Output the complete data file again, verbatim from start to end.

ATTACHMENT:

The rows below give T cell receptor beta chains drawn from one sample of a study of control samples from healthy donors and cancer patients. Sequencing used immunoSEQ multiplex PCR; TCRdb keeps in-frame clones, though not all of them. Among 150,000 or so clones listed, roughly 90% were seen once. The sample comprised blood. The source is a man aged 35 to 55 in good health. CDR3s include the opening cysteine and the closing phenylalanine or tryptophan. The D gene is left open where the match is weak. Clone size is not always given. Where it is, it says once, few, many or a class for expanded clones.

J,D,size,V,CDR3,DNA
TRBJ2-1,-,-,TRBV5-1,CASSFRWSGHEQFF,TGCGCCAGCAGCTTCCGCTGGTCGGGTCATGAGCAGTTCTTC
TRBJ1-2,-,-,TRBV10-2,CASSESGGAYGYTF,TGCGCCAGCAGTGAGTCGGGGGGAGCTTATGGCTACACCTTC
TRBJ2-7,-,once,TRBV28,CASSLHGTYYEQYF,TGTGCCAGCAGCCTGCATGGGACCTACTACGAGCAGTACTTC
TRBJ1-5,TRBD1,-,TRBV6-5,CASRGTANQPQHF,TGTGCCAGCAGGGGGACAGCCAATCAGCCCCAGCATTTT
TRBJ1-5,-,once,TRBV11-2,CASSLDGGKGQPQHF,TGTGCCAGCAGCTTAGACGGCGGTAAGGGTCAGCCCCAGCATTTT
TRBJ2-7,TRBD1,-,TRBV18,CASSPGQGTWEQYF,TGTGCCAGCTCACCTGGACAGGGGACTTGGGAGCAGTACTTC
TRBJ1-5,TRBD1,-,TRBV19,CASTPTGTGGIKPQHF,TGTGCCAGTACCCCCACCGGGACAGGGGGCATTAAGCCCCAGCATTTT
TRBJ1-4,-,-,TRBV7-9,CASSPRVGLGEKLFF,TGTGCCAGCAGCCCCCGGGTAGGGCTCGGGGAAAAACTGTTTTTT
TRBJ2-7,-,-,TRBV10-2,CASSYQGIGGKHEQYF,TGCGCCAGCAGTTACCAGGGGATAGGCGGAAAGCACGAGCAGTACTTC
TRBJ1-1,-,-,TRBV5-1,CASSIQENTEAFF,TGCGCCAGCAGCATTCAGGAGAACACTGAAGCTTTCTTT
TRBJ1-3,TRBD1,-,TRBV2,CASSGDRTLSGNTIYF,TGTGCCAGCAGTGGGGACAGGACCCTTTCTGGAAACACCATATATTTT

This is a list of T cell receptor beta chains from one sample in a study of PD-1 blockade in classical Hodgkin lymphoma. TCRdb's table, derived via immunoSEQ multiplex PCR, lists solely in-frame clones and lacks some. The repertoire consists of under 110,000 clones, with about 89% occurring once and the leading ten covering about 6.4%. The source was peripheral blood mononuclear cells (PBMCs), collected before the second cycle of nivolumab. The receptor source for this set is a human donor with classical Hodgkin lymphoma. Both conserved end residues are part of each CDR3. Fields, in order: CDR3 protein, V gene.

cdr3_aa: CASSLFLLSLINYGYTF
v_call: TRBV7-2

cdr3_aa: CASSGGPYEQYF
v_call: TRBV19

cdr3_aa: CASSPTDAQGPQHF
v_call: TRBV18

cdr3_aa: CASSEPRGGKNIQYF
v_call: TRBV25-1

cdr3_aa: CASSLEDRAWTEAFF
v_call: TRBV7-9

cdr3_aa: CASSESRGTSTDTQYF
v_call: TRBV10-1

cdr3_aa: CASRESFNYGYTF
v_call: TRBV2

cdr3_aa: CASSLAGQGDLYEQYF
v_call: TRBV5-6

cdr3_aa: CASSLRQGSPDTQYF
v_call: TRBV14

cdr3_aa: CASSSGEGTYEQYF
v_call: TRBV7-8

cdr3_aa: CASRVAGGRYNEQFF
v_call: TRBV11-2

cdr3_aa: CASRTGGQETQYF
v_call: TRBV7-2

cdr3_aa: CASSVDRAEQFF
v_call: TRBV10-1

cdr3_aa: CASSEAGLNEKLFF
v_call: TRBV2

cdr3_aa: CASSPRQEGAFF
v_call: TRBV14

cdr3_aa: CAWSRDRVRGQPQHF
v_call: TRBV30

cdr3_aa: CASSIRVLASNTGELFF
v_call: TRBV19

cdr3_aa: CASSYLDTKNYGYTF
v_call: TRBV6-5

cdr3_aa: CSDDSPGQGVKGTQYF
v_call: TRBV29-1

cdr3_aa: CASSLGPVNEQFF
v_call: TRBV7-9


The rows below give T cell receptor beta chains drawn from one sample of a study of control samples from healthy donors and cancer patients. Sequencing used immunoSEQ multiplex PCR; TCRdb keeps in-frame clones, though not all of them. Among 150,000 or so clones listed, roughly 90% were seen once. The sample comprised blood. The source is a man aged 35 to 55 in good health. CDR3s include the opening cysteine and the closing phenylalanine or tryptophan. The D gene is left open where the match is weak. Clone size is not always given. Where it is, it says once, few, many or a class for expanded clones.

J,D,size,V,CDR3,DNA
TRBJ2-1,-,-,TRBV5-1,CASSFRWSGHEQFF,TGCGCCAGCAGCTTCCGCTGGTCGGGTCATGAGCAGTTCTTC
TRBJ1-2,-,-,TRBV10-2,CASSESGGAYGYTF,TGCGCCAGCAGTGAGTCGGGGGGAGCTTATGGCTACACCTTC
TRBJ2-7,-,once,TRBV28,CASSLHGTYYEQYF,TGTGCCAGCAGCCTGCATGGGACCTACTACGAGCAGTACTTC
TRBJ1-5,TRBD1,-,TRBV6-5,CASRGTANQPQHF,TGTGCCAGCAGGGGGACAGCCAATCAGCCCCAGCATTTT
TRBJ1-5,-,once,TRBV11-2,CASSLDGGKGQPQHF,TGTGCCAGCAGCTTAGACGGCGGTAAGGGTCAGCCCCAGCATTTT
TRBJ2-7,TRBD1,-,TRBV18,CASSPGQGTWEQYF,TGTGCCAGCTCACCTGGACAGGGGACTTGGGAGCAGTACTTC
TRBJ1-5,TRBD1,-,TRBV19,CASTPTGTGGIKPQHF,TGTGCCAGTACCCCCACCGGGACAGGGGGCATTAAGCCCCAGCATTTT
TRBJ1-4,-,-,TRBV7-9,CASSPRVGLGEKLFF,TGTGCCAGCAGCCCCCGGGTAGGGCTCGGGGAAAAACTGTTTTTT
TRBJ2-7,-,-,TRBV10-2,CASSYQGIGGKHEQYF,TGCGCCAGCAGTTACCAGGGGATAGGCGGAAAGCACGAGCAGTACTTC
TRBJ1-1,-,-,TRBV5-1,CASSIQENTEAFF,TGCGCCAGCAGCATTCAGGAGAACACTGAAGCTTTCTTT
TRBJ1-3,TRBD1,-,TRBV2,CASSGDRTLSGNTIYF,TGTGCCAGCAGTGGGGACAGGACCCTTTCTGGAAACACCATATATTTT

This is a list of T cell receptor beta chains from one sample in a study of PD-1 blockade in classical Hodgkin lymphoma. TCRdb's table, derived via immunoSEQ multiplex PCR, lists solely in-frame clones and lacks some. The repertoire consists of under 110,000 clones, with about 89% occurring once and the leading ten covering about 6.4%. The source was peripheral blood mononuclear cells (PBMCs), collected before the second cycle of nivolumab. The receptor source for this set is a human donor with classical Hodgkin lymphoma. Both conserved end residues are part of each CDR3. Fields, in order: CDR3 protein, V gene.

cdr3_aa: CASSLFLLSLINYGYTF
v_call: TRBV7-2

cdr3_aa: CASSGGPYEQYF
v_call: TRBV19

cdr3_aa: CASSPTDAQGPQHF
v_call: TRBV18

cdr3_aa: CASSEPRGGKNIQYF
v_call: TRBV25-1

cdr3_aa: CASSLEDRAWTEAFF
v_call: TRBV7-9

cdr3_aa: CASSESRGTSTDTQYF
v_call: TRBV10-1

cdr3_aa: CASRESFNYGYTF
v_call: TRBV2

cdr3_aa: CASSLAGQGDLYEQYF
v_call: TRBV5-6

cdr3_aa: CASSLRQGSPDTQYF
v_call: TRBV14

cdr3_aa: CASSSGEGTYEQYF
v_call: TRBV7-8

cdr3_aa: CASRVAGGRYNEQFF
v_call: TRBV11-2

cdr3_aa: CASRTGGQETQYF
v_call: TRBV7-2

cdr3_aa: CASSVDRAEQFF
v_call: TRBV10-1

cdr3_aa: CASSEAGLNEKLFF
v_call: TRBV2

cdr3_aa: CASSPRQEGAFF
v_call: TRBV14

cdr3_aa: CAWSRDRVRGQPQHF
v_call: TRBV30

cdr3_aa: CASSIRVLASNTGELFF
v_call: TRBV19

cdr3_aa: CASSYLDTKNYGYTF
v_call: TRBV6-5

cdr3_aa: CSDDSPGQGVKGTQYF
v_call: TRBV29-1

cdr3_aa: CASSLGPVNEQFF
v_call: TRBV7-9